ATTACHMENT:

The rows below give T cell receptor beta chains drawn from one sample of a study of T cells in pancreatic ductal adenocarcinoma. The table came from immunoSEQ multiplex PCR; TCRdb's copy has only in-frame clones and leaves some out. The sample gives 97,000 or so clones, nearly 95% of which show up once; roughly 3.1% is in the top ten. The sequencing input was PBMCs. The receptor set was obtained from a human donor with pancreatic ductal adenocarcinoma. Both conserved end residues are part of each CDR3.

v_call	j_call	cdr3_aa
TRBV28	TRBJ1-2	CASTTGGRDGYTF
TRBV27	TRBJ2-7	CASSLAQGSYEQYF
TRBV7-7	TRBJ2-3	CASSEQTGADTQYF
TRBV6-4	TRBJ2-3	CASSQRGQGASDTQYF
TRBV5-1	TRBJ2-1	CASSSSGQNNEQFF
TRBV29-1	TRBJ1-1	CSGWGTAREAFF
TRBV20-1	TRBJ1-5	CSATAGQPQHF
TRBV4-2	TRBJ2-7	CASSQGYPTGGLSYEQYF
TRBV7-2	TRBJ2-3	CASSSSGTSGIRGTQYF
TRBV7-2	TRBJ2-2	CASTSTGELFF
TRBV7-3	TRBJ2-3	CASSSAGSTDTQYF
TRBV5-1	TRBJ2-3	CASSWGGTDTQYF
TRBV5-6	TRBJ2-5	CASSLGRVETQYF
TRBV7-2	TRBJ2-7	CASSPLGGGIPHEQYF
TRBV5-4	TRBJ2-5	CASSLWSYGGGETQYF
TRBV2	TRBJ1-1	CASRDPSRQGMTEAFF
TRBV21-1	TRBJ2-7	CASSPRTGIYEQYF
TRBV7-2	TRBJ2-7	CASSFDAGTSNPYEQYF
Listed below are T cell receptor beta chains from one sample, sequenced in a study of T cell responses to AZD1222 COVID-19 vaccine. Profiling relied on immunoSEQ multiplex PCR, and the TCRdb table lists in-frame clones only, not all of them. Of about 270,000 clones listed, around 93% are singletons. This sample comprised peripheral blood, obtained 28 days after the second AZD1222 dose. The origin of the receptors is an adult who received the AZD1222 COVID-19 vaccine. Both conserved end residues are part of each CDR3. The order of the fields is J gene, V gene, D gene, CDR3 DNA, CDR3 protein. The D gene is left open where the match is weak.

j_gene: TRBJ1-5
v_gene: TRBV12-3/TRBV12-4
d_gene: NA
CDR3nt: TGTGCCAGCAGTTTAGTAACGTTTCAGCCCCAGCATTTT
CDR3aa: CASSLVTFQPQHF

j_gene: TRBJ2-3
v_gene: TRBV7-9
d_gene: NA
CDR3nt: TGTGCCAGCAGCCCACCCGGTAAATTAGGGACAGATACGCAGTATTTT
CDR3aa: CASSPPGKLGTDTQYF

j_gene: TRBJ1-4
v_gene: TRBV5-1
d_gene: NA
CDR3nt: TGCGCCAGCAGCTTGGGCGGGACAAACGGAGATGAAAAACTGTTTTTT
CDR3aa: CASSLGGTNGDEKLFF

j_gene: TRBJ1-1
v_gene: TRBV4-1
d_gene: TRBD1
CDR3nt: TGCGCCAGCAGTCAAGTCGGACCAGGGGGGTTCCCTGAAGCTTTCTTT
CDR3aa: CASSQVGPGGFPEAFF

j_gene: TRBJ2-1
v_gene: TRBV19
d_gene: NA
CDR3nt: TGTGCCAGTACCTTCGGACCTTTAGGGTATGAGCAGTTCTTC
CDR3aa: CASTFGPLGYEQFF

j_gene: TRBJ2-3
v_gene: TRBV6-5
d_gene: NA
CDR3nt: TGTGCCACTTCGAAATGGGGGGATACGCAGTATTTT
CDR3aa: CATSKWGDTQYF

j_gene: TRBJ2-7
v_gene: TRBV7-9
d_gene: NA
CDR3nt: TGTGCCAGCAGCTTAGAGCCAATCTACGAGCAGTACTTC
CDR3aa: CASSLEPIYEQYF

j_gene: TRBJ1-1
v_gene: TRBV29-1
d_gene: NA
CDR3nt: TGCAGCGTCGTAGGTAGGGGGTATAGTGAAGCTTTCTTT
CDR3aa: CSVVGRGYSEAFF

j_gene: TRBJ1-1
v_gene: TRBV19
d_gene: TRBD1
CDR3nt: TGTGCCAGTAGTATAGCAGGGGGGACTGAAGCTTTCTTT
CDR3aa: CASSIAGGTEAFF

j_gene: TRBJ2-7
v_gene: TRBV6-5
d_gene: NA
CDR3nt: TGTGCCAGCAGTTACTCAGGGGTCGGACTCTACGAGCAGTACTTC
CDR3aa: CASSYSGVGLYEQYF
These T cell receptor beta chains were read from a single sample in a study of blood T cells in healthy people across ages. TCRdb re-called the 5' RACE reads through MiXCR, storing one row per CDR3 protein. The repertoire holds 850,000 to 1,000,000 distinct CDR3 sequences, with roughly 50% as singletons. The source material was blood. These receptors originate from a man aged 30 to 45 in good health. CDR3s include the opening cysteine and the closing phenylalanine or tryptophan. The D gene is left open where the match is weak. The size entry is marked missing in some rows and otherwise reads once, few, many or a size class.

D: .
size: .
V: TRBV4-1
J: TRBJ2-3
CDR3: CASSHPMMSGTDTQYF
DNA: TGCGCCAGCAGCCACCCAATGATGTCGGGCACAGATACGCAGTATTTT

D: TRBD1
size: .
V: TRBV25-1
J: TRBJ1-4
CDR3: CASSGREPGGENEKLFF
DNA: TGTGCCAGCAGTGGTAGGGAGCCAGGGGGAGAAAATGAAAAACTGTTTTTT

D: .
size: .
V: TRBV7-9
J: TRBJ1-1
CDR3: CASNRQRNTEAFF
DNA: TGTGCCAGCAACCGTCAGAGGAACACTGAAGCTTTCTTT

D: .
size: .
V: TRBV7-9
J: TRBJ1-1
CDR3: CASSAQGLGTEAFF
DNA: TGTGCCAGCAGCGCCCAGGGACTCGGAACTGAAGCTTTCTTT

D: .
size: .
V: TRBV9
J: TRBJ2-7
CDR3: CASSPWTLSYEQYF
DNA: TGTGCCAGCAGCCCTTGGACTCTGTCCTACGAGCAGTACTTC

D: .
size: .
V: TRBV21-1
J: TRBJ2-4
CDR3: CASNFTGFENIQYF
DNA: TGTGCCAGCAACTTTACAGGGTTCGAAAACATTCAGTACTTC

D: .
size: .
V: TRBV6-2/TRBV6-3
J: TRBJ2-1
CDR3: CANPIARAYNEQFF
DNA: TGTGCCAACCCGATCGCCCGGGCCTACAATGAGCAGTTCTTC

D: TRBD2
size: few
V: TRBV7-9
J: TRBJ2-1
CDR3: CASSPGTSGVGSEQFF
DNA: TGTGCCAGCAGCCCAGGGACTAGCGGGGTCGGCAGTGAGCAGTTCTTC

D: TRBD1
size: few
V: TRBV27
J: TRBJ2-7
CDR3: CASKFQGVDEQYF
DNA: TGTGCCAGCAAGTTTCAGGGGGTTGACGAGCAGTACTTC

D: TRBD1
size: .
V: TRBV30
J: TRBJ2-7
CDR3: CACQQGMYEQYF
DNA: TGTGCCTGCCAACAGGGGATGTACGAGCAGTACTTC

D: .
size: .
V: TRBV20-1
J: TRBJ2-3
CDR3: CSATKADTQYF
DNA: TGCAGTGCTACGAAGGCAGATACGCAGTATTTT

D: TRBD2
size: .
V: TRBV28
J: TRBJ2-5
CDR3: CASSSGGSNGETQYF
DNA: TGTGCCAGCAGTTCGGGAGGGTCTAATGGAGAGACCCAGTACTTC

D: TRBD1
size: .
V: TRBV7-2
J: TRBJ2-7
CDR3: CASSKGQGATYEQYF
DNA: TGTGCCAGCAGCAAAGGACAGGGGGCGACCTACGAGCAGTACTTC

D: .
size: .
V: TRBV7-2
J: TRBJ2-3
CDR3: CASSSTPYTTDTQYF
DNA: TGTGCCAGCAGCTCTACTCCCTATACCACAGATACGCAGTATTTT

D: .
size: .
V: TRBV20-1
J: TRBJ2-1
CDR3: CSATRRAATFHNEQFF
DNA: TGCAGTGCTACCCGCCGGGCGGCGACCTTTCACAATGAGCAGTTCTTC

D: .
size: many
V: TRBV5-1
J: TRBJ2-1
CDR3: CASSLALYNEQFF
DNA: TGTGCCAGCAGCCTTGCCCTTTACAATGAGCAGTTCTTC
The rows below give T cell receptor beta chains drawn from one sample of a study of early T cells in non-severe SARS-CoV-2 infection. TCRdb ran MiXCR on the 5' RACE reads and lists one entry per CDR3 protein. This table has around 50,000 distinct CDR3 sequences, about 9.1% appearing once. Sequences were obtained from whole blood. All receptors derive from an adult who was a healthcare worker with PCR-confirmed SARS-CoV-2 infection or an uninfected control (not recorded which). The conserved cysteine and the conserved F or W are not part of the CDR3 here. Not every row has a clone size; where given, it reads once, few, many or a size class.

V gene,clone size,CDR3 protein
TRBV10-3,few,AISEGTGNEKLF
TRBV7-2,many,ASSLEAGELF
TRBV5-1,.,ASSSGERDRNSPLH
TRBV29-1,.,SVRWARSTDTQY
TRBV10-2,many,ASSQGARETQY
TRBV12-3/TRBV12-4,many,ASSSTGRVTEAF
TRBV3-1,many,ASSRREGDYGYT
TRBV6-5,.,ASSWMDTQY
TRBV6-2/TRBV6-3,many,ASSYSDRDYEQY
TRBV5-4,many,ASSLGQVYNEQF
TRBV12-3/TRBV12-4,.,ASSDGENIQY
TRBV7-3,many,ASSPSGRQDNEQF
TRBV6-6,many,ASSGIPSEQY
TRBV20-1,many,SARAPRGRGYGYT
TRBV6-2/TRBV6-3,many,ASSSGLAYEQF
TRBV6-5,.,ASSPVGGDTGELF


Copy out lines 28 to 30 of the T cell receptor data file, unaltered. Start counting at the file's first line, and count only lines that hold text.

v_gene: TRBV7-9
d_gene: NA
CDR3nt: TGTGCCAGCAGCCCACCCGGTAAATTAGGGACAGATACGCAGTATTTT